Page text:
Is your plan out of compliance? We can help. Retirement plans are complicated. With all the rules surrounding establishing and maintaining a qualified plan, at some point plan sponsors may find themselves in a situation where their plan is out of compliance.
Common Compliance Errors
According to the IRS, the following are common errors in maintaining a qualified plan:
- Failure to update the plan document for required, mandatory law changes
- Failure to follow the terms of the plan document
- Failure to apply the plan’s definition of compensation correctly
- Failure to make employer matching contributions to all the appropriate employees
- Failure to take corrective action for failed ADP and ACP nondiscrimination tests
- Failure to give eligible employees the opportunity to defer into the plan, resulting in lost deferral opportunity
- Failure to limit deferral contributions under Section 402(g)
- Failure to make the required corrective distributions to the affected participants
- Failure to routinely deposit employee elective deferrals in a timely manner
- Failure of participant loans to conform to the requirements of the document and Section 72(p)
- Failure to handle hardship distributions properly
- Failure to make the required minimum employer contributions to the plan when the plan is “top heavy”
- Failure to file the required annual Form 5500 return
Why Compliance is Important
If a plan is out of compliance with IRS or DOL rules it is potentially subject to disqualification. If a plan is disqualified: (1) the trust income is taxable, (2) the employer may only deduct vested contributions, (3) to the extent they are vested, the employer takes contributions into gross income, (4) distributions cannot be rolled over, (5) employer contributions are subject to payroll taxes when vested and (6) the participant is taxed on remaining amounts when they are made available, rather than deferring income until receipt of the distribution.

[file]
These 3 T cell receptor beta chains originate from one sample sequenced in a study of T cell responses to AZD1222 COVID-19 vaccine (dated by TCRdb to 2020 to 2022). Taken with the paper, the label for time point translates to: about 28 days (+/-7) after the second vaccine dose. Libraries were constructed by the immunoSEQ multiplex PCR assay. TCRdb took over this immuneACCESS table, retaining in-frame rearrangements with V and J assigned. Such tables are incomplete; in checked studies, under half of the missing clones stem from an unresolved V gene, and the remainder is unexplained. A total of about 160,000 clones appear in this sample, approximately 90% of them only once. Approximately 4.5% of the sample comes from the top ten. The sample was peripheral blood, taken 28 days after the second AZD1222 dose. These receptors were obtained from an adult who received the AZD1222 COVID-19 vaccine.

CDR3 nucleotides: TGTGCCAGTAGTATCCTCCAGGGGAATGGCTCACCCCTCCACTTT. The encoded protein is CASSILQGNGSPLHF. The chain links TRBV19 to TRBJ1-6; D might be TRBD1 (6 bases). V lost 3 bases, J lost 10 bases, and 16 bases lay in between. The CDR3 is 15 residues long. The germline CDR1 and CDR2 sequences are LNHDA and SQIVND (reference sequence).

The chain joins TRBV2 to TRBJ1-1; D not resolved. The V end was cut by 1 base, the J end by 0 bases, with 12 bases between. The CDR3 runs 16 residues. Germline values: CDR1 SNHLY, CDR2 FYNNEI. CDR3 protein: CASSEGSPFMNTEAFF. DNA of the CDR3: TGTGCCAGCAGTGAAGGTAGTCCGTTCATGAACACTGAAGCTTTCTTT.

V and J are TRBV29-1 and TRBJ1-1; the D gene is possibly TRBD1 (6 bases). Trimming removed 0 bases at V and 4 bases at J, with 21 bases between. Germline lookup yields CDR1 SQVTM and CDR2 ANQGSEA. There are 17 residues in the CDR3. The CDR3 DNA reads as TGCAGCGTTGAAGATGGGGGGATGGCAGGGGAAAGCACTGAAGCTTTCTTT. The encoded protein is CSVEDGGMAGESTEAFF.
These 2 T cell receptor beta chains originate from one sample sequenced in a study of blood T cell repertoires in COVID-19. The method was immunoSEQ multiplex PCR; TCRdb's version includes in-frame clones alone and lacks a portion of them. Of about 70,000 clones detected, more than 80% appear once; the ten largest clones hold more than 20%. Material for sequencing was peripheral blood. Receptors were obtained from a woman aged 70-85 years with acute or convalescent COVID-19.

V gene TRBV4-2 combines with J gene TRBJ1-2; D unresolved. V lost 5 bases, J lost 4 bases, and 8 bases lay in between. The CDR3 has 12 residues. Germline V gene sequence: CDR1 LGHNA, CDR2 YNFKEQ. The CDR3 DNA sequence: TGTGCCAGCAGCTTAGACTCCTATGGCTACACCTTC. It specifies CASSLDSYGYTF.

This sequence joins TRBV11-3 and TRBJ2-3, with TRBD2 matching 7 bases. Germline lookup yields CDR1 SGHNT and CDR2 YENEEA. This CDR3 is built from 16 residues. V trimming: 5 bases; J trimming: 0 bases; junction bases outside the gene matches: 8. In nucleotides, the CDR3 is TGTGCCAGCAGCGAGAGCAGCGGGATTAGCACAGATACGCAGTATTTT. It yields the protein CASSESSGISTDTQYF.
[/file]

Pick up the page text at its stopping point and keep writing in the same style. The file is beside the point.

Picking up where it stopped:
Because the plan sponsor and its selected representatives take on certain personal fiduciary duties and other legal responsibilities with respect to the plan, simply put, it is extremely important that you fix any compliance issues immediately when they are identified.
The IRS has established the Employee Plans Compliance Resolution System, which has three methods to address errors in the plan:
1. Self-Correction Program (SCP) – to fix an error discovered by plan sponsor or administrator
a. No IRS approval necessary
b. The least costly method of correction
c. No sanctions or filing fees
d. Only expense is to restore the plan and its participant to the position they would have been in had the failure not occurred
2. Voluntary Correction Program (VCP) – to fix an error not eligible for SCP prior to it being identified by the IRS
a. IRS approval required
b. Plan obtains approval by submitting request to IRS
c. Plan pays a significantly smaller compliance fee than Audit Cap – Fee ranges from $1,500 to $3,500
3. Audit Closing Agreement Program (Audit CAP) – to fix an error identified while under review by the IRS
a. Fix the problems the IRS has identified
b. Pay a sanction to the IRS which is based on facts and circumstances
c. Sanction will be greater than the fee paid under (VCP) – Sanction will bear a reasonable relationship to the nature, extent and severity of the failures
d. Enter into a Closing Agreement with the IRS
The plan sponsor can save money by being attentive to the administration and operation of the plan and hiring a knowledgeable and experienced third-party administration firm like TRA. Our Plan Administrative Relief Services and Compliance Restoration Program will help you to identify and promptly correct any mistakes in the most cost-effective manner possible.
If you have questions or need additional assistance, please complete the form below.